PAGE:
# Is the square root of 4 a constant?

1. Apr 9, 2015

### bigplanet401

I don't know what to say. sqrt(4) = +/- 2, but constants are fixed. When written sqrt(4), it seems sqrt(4) is a constant, but not in the latter case. Help!

2. Apr 9, 2015

### micromass

Staff Emeritus
The square root is by definition positive. So $\sqrt{4} = 2$.

3. Apr 9, 2015

### HallsofIvy

Staff Emeritus
You are misunderstanding the notation. There are two numbers, -2 and 2, whose square is 4. But only one of those, 2, is "the square root of four".
And, yes, both "2" and "-2" are "constant".

4. Apr 9, 2015

### bigplanet401

But (-2)^2 = 4?

5. Apr 9, 2015

### Staff: Mentor

Yes. Those are different statements though.

6. Apr 9, 2015

### bigplanet401

Maybe one way of looking at it is to ask if
$$\sqrt{4} = -\sqrt{4}$$
and, if $$\sqrt{4} = \pm 2$$,
$$+(\pm 2) = - (\pm 2)$$

which is a true statement. But this would mean -x = x with x nonzero, which is false. So this means $$\sqrt{4}$$ has only one value. Is this kinda sorta right?

7. Apr 9, 2015

### jack476

No, square root of 4 is 2 and only 2, but 2^2 OR (-2)^2 will be equal to 4.

So if you're confronted with something like √x =2, then x is 4. The square root function cannot return a negative real number.

On the other hand, if you've got x^2 = 4, then both x = 2 and x = -2 are valid solutions to that algebraic equation. If you were to solve that equation by taking the square root of both sides, you would have to include x = -2 along with the x = 2 that would be returned by that operation because, unlike the square root function, the squaring function has values for all real numbers.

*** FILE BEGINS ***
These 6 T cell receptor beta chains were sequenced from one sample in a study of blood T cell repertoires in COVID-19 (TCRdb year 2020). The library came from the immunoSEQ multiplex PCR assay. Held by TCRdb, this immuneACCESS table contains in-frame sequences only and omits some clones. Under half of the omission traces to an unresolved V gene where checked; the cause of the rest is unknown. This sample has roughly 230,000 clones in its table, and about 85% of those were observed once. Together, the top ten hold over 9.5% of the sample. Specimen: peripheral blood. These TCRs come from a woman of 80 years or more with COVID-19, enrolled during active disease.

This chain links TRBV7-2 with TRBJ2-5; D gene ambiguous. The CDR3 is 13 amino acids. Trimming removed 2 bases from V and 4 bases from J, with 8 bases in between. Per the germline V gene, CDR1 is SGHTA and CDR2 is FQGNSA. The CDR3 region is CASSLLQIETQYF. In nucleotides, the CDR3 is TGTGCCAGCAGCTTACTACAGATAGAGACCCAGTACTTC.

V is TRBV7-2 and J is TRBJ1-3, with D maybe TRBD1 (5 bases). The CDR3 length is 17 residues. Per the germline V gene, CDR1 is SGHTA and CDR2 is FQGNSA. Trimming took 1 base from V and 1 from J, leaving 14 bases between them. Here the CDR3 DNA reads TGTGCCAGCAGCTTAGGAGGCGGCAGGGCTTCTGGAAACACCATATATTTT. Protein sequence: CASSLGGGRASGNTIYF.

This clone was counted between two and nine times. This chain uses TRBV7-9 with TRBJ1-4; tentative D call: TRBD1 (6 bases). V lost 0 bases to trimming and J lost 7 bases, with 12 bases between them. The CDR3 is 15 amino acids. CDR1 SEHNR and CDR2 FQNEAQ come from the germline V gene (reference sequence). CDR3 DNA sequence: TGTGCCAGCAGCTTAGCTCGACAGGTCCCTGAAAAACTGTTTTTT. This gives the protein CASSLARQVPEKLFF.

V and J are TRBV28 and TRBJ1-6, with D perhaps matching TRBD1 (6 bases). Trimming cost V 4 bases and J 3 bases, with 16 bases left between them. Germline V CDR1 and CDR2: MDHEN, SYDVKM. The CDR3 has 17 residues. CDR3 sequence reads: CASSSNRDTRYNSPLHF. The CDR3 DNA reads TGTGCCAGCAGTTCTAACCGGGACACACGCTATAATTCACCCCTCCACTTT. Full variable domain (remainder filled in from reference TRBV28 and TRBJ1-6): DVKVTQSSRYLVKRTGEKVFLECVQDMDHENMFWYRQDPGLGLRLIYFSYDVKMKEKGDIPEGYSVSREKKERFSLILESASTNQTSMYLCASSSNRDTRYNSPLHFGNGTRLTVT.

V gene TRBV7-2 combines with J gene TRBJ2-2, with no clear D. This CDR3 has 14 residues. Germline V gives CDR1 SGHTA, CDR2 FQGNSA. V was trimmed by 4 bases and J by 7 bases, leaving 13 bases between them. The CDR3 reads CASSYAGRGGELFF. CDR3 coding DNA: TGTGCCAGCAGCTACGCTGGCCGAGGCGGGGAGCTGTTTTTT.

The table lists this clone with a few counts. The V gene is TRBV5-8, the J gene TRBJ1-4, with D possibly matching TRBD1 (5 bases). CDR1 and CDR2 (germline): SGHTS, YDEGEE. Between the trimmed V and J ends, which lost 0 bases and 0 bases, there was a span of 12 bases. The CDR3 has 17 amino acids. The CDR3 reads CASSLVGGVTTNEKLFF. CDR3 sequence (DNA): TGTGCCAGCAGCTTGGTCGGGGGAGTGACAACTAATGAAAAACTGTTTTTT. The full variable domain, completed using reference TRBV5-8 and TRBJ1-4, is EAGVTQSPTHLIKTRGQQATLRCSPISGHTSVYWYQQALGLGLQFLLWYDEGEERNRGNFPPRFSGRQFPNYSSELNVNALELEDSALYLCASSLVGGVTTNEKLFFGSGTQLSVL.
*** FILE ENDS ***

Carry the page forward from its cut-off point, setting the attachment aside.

8. Apr 9, 2015

### Staff: Mentor

A better way to solve the equation $x^2 = 4$ is to write it as $x^2 - 4 = 0$ or (x - 2)(x + 2) = 0, from which we get x = 2 or x = -2. No funny business with taking the square root of both sides needed.

9. Apr 9, 2015

### Mentallic

If $\sqrt{4}=\pm 2$, then when using the quadratic formula

$$x_{1,2}=\frac{-b\pm\sqrt{b^2-4ac}}{2a}$$

Why would we need the $\pm$ symbol there considering $\sqrt{b^2-4ac}$ should give us the positive and negative value?

10. Apr 10, 2015

### BobG

Maybe what's missing from this thread is the definition of a function.

https://www.mathsisfun.com/definitions/function.html

Accordingly, the arcos of 0.5 is 60 degrees because the range of the arcos function is 0 to 180 degrees. None the less, if you're looking at a circle, there are two angles (-60 and +60) that have a cosine of 0.5.

11. Apr 10, 2015

### mp3car

Man I love this board... :) I'm guessing some of our spouses would have left us by now if we didn't have this forum and phys.org! :)